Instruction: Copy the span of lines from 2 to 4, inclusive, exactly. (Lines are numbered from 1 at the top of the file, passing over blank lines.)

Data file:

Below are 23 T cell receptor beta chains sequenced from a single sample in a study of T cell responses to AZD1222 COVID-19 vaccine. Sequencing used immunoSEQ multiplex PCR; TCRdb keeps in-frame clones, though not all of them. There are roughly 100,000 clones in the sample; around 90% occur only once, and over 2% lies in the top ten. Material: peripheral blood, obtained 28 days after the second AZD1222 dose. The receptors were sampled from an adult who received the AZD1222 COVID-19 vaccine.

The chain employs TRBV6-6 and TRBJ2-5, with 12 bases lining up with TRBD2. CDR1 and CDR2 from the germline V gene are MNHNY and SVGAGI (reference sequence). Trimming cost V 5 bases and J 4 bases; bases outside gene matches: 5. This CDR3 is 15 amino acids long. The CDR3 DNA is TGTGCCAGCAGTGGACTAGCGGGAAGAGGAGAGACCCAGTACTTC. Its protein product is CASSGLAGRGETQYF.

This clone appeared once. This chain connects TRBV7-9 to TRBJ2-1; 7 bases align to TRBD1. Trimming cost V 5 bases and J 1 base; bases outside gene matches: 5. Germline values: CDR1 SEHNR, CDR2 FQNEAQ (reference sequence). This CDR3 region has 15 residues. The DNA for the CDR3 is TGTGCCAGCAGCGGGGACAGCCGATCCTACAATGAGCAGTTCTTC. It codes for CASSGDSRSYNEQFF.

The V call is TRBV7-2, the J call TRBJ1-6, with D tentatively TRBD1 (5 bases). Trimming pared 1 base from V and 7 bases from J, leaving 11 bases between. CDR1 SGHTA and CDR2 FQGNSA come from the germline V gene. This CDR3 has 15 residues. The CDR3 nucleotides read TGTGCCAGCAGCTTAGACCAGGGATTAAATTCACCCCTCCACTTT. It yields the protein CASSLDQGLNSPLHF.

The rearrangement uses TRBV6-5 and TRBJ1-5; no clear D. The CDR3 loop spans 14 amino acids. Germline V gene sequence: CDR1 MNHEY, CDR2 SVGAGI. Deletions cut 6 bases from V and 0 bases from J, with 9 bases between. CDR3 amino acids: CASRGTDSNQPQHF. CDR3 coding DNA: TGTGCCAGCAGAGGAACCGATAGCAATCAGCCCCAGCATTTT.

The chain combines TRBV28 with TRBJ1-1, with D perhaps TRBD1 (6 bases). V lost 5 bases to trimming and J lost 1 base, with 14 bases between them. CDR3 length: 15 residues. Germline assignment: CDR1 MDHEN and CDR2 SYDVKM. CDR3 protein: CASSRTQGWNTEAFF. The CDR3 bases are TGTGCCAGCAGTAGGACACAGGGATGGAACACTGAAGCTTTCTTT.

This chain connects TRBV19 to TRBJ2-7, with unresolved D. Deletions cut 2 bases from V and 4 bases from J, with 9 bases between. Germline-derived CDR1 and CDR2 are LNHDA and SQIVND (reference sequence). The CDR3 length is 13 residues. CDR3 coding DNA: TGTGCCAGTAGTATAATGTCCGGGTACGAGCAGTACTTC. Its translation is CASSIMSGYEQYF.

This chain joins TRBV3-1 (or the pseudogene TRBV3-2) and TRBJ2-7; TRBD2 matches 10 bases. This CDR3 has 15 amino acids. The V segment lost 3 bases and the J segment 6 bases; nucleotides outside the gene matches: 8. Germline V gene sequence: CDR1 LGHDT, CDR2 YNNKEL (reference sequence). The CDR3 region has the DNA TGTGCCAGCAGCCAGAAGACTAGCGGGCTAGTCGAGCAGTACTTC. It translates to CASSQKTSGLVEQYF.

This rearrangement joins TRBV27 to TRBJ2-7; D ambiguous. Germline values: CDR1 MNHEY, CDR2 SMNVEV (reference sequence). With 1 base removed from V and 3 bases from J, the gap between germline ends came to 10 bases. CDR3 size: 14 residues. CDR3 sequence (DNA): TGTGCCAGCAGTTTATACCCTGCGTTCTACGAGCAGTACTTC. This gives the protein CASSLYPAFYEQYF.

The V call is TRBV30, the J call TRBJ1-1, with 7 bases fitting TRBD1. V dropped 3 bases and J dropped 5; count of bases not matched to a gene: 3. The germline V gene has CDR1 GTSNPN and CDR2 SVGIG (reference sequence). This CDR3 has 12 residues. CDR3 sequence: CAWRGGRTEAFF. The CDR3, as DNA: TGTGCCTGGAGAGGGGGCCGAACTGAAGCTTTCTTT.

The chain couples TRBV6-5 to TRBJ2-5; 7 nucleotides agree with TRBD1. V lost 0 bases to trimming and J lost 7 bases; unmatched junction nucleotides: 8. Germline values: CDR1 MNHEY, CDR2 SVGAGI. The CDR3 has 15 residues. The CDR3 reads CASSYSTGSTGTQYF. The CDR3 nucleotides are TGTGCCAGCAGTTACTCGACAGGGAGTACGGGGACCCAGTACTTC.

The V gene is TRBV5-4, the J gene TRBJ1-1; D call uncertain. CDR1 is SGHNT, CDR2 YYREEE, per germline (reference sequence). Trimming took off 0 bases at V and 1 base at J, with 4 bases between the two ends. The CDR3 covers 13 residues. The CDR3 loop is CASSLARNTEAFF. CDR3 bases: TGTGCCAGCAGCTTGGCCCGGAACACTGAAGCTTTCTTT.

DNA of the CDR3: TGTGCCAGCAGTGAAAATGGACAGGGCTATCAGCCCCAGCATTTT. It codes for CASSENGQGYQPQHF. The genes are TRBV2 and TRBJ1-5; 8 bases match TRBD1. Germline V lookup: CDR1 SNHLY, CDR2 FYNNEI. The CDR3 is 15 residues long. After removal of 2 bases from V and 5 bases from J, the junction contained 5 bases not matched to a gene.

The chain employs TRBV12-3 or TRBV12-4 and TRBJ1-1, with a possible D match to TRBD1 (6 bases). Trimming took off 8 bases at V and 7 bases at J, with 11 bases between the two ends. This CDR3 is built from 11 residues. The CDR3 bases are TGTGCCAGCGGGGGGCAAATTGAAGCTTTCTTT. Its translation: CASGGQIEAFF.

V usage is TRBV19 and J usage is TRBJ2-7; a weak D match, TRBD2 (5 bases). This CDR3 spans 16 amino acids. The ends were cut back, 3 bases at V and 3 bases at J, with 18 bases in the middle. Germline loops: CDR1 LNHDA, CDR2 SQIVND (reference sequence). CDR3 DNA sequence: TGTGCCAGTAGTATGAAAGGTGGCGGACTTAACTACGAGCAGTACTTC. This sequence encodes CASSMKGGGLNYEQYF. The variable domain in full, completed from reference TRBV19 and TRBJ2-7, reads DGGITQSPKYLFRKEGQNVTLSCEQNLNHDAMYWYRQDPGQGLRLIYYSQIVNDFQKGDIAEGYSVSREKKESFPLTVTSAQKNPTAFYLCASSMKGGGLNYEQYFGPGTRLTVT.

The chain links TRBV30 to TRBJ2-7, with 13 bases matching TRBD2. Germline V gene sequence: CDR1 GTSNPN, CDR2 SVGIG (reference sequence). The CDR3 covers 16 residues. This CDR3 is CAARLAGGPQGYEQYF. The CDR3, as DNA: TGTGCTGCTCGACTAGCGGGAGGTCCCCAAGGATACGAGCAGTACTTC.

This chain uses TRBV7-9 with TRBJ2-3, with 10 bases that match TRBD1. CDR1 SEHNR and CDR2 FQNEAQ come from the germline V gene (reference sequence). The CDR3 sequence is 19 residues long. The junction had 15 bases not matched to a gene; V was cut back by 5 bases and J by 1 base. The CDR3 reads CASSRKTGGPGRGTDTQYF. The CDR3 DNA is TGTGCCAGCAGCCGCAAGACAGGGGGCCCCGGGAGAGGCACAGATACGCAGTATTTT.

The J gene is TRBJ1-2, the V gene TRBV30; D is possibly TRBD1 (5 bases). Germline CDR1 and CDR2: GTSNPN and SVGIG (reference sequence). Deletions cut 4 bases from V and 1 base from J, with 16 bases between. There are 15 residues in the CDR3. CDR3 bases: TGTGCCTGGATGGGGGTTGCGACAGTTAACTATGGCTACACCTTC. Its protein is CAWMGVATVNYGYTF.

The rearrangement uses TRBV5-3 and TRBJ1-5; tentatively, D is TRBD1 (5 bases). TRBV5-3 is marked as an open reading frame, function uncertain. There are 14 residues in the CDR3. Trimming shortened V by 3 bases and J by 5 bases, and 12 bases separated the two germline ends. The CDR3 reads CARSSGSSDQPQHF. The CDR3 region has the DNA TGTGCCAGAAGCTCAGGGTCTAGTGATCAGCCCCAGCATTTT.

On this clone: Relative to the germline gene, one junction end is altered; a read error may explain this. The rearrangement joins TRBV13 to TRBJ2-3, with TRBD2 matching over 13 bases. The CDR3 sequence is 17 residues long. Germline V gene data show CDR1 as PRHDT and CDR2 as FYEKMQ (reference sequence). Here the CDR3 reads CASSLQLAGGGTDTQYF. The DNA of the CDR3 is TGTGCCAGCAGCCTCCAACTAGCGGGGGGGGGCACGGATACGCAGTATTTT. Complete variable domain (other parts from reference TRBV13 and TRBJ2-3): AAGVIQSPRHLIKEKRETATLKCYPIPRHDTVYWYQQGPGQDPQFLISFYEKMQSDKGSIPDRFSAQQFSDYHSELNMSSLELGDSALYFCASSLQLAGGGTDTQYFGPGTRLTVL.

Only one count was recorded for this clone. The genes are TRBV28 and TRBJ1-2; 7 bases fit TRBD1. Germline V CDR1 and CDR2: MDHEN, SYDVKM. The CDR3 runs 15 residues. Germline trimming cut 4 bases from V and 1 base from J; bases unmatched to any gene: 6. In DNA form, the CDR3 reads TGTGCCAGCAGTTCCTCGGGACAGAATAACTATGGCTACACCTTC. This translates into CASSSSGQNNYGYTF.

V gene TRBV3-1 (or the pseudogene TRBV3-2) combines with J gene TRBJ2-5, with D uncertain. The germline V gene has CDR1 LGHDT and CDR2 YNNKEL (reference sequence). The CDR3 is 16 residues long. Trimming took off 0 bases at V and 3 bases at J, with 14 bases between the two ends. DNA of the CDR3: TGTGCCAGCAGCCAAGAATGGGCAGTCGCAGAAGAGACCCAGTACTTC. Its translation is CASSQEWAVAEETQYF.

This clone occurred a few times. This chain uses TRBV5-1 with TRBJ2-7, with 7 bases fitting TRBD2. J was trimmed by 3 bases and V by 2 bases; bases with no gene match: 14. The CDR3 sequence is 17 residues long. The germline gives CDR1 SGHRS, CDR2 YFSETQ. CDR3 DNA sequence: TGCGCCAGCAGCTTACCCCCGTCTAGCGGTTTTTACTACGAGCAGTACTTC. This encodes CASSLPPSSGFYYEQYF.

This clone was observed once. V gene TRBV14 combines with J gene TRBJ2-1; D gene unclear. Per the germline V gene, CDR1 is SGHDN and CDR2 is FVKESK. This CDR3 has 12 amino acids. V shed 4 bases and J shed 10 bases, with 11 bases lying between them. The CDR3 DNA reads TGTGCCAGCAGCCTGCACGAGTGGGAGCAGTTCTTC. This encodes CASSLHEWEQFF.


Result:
The chain employs TRBV6-6 and TRBJ2-5, with 12 bases lining up with TRBD2. CDR1 and CDR2 from the germline V gene are MNHNY and SVGAGI (reference sequence). Trimming cost V 5 bases and J 4 bases; bases outside gene matches: 5. This CDR3 is 15 amino acids long. The CDR3 DNA is TGTGCCAGCAGTGGACTAGCGGGAAGAGGAGAGACCCAGTACTTC. Its protein product is CASSGLAGRGETQYF.

This clone appeared once. This chain connects TRBV7-9 to TRBJ2-1; 7 bases align to TRBD1. Trimming cost V 5 bases and J 1 base; bases outside gene matches: 5. Germline values: CDR1 SEHNR, CDR2 FQNEAQ (reference sequence). This CDR3 region has 15 residues. The DNA for the CDR3 is TGTGCCAGCAGCGGGGACAGCCGATCCTACAATGAGCAGTTCTTC. It codes for CASSGDSRSYNEQFF.

The V call is TRBV7-2, the J call TRBJ1-6, with D tentatively TRBD1 (5 bases). Trimming pared 1 base from V and 7 bases from J, leaving 11 bases between. CDR1 SGHTA and CDR2 FQGNSA come from the germline V gene. This CDR3 has 15 residues. The CDR3 nucleotides read TGTGCCAGCAGCTTAGACCAGGGATTAAATTCACCCCTCCACTTT. It yields the protein CASSLDQGLNSPLHF.